Indian researchers have found a way to cut water use in the textile industry
Researchers at the Faculty of Chemistry at Calicut University in Kerala state have found new ways to "lace" and "desaturate" cotton and polyester fibers through dry processes using liquid carbon dioxide and supercritical (scCO2) and cheap sugar acetate, can save water in this water-consuming textile industry.
The work was published in the journal "ACS Sustainable Chemistry and Industry".
Fibers are the process of introducing a protective adhesive layer onto the yarn to increase the strength of the yarn, to reduce the break in the weaving machine and to maintain maximum weaving performance. The traditional method of filamenting involves spinning through the thick lake solution, mostly starch and polyvinyl alcohol, and then drying.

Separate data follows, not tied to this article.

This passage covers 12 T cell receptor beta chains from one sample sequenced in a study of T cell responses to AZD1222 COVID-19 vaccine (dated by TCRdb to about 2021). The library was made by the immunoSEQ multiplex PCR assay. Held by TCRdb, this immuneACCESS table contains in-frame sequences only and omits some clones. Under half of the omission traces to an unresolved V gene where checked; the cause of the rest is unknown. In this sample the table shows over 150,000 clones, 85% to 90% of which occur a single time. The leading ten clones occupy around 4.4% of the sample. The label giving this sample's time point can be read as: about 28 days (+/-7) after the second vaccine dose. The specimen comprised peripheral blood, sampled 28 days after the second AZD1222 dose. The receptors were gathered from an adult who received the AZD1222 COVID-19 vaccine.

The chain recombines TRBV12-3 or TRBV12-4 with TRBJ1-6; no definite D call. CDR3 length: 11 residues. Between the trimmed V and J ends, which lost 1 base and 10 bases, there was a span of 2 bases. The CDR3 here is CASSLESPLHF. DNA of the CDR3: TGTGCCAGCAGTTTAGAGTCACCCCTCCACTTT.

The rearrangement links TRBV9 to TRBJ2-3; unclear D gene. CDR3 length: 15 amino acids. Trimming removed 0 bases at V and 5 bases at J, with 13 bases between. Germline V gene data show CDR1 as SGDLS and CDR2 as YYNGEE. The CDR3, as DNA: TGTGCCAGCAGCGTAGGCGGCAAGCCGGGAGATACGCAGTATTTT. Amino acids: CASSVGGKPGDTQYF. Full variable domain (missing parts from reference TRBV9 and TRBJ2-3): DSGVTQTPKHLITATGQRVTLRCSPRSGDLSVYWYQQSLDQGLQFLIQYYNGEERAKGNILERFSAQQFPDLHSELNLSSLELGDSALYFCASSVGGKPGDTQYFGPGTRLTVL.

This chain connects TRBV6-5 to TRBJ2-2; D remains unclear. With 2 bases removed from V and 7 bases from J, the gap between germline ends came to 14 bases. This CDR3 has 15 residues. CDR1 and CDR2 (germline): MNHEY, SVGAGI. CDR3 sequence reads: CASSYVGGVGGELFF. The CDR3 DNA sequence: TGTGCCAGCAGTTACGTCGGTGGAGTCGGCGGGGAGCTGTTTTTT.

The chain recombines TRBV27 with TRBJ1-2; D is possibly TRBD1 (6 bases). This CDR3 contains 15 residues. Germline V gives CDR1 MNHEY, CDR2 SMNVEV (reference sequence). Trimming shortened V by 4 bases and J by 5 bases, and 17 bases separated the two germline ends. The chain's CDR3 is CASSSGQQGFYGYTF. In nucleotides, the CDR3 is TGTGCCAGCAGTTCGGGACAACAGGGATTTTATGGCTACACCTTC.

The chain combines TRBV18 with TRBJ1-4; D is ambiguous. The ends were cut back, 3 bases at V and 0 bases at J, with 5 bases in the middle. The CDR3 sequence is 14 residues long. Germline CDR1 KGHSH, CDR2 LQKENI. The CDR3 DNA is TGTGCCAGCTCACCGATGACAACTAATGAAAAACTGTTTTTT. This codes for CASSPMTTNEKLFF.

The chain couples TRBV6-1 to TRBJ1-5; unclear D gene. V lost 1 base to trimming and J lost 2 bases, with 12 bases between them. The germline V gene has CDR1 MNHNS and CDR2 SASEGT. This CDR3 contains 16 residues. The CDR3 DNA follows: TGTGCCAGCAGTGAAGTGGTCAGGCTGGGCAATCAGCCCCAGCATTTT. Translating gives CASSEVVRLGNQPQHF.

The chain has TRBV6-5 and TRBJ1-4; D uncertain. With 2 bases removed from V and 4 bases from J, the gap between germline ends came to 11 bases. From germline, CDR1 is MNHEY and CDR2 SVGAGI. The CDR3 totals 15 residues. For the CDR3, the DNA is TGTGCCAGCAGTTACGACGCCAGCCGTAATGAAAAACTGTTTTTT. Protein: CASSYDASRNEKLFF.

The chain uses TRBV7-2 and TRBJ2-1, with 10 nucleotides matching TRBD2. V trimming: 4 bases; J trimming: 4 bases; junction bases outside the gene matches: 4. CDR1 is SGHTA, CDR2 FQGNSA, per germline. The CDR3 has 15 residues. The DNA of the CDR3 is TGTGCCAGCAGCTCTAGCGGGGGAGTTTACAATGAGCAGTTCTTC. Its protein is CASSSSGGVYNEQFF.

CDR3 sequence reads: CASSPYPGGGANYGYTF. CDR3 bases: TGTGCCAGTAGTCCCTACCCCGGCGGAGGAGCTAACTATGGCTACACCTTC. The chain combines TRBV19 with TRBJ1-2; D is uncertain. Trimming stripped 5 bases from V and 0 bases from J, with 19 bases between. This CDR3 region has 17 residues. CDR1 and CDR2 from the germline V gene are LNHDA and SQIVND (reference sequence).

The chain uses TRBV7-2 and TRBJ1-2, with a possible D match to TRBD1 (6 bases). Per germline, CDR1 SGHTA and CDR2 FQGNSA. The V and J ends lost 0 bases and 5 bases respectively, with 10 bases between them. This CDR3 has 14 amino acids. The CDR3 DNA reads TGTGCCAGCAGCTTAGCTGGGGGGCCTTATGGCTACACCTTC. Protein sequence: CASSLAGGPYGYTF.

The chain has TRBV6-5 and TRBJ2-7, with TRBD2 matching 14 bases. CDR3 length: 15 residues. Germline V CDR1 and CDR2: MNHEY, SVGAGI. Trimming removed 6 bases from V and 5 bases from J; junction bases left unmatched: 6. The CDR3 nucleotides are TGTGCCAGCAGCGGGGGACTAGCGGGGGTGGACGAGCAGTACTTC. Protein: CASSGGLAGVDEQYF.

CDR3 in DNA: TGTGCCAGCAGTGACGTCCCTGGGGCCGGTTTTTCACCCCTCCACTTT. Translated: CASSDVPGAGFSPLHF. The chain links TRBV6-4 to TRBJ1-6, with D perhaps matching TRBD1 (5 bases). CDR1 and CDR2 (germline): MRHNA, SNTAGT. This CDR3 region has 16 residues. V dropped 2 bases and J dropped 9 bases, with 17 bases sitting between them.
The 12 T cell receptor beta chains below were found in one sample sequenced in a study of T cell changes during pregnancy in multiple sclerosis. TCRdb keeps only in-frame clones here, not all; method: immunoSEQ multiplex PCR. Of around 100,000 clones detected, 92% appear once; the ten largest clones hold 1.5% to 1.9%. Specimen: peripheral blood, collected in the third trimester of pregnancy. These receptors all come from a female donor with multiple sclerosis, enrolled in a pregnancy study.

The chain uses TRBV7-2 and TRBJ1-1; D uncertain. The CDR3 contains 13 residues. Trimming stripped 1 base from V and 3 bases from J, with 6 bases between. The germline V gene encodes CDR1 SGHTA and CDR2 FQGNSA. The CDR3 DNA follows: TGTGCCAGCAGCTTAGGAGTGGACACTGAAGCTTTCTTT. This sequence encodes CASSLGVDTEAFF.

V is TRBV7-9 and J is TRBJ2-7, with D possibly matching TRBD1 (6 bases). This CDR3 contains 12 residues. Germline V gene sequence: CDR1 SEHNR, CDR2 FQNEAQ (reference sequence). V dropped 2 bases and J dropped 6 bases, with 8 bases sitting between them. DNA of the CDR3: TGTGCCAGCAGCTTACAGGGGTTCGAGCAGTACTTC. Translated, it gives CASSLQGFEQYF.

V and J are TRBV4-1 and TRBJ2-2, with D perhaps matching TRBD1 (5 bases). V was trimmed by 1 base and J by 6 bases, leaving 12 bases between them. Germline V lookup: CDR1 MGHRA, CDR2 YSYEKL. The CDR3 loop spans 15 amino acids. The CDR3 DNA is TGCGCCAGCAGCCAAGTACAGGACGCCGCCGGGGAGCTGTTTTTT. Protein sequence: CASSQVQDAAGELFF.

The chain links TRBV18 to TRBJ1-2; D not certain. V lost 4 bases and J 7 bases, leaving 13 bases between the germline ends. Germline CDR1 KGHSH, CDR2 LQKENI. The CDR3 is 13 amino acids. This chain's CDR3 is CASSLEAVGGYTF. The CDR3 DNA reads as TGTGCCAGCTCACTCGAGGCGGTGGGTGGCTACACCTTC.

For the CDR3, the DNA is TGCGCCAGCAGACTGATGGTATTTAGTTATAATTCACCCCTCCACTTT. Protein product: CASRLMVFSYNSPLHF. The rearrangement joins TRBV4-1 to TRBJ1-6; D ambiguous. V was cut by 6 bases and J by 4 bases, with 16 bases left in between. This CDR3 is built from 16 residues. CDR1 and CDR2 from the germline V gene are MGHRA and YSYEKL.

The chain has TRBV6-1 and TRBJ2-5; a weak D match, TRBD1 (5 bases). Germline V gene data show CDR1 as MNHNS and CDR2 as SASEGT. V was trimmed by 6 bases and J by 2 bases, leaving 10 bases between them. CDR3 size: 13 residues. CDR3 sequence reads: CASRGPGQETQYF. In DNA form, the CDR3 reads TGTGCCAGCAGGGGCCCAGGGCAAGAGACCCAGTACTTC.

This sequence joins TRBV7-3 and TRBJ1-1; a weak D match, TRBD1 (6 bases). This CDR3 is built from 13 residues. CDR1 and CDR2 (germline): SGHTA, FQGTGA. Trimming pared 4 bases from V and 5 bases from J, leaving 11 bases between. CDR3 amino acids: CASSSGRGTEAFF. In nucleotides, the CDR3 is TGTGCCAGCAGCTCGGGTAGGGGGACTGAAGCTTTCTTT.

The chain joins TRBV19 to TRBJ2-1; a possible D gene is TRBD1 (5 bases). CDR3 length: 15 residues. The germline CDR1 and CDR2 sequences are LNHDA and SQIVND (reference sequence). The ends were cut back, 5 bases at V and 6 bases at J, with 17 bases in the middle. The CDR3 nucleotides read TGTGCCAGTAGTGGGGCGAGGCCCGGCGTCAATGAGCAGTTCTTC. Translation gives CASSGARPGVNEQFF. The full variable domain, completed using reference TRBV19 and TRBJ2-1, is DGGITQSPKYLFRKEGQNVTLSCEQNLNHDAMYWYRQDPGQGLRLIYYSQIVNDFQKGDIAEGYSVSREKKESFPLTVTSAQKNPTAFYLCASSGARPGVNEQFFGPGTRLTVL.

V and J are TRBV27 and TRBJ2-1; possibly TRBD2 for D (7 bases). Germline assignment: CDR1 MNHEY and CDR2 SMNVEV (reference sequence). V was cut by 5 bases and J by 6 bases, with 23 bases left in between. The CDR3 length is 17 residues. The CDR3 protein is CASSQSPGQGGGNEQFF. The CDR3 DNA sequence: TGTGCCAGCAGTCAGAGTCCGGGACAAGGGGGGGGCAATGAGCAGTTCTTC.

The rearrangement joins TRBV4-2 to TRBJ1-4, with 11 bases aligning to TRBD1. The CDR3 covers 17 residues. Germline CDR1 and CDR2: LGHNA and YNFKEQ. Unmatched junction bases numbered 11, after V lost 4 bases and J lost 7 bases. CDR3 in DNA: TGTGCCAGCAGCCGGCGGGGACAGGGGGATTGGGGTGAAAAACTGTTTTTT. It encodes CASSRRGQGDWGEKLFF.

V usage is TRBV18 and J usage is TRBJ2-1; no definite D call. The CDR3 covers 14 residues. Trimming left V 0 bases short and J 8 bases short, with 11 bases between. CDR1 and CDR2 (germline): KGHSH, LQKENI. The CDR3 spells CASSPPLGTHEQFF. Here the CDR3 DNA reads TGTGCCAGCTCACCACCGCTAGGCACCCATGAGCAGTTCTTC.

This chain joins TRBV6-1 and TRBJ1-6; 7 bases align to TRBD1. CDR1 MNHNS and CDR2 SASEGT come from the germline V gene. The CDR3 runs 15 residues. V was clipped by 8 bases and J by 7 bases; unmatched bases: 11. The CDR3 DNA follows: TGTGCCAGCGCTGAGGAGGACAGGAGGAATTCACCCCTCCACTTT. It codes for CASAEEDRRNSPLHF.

After weaving the yarn, it is desiccated by washing in water, requiring between 2,500 and 21,000 liters of water per 1,000 kilograms of cotton and drying as a process of energy consumption.
The team has been investigating the possibility of using scCO2 as an alternative medium for lakes and desiccation using CO2-soluble compounds such as sucrose octaacetate (SOA) and two other compounds that act as reservoirs.
Fiber breaking strength is almost doubled for cotton when compared to SOA, while 60% for polyester fibers. SOA can be washed out of the yarn in desizing when using scCO2.
The research team included P Ravendran, Anu Antony, Anila Raj, Jyothi P Ramachandran of Calicut University, Resmi M Ramakrishnan from SNGS College and Scott L Wallen from the University of Florida.
According to vinatex.com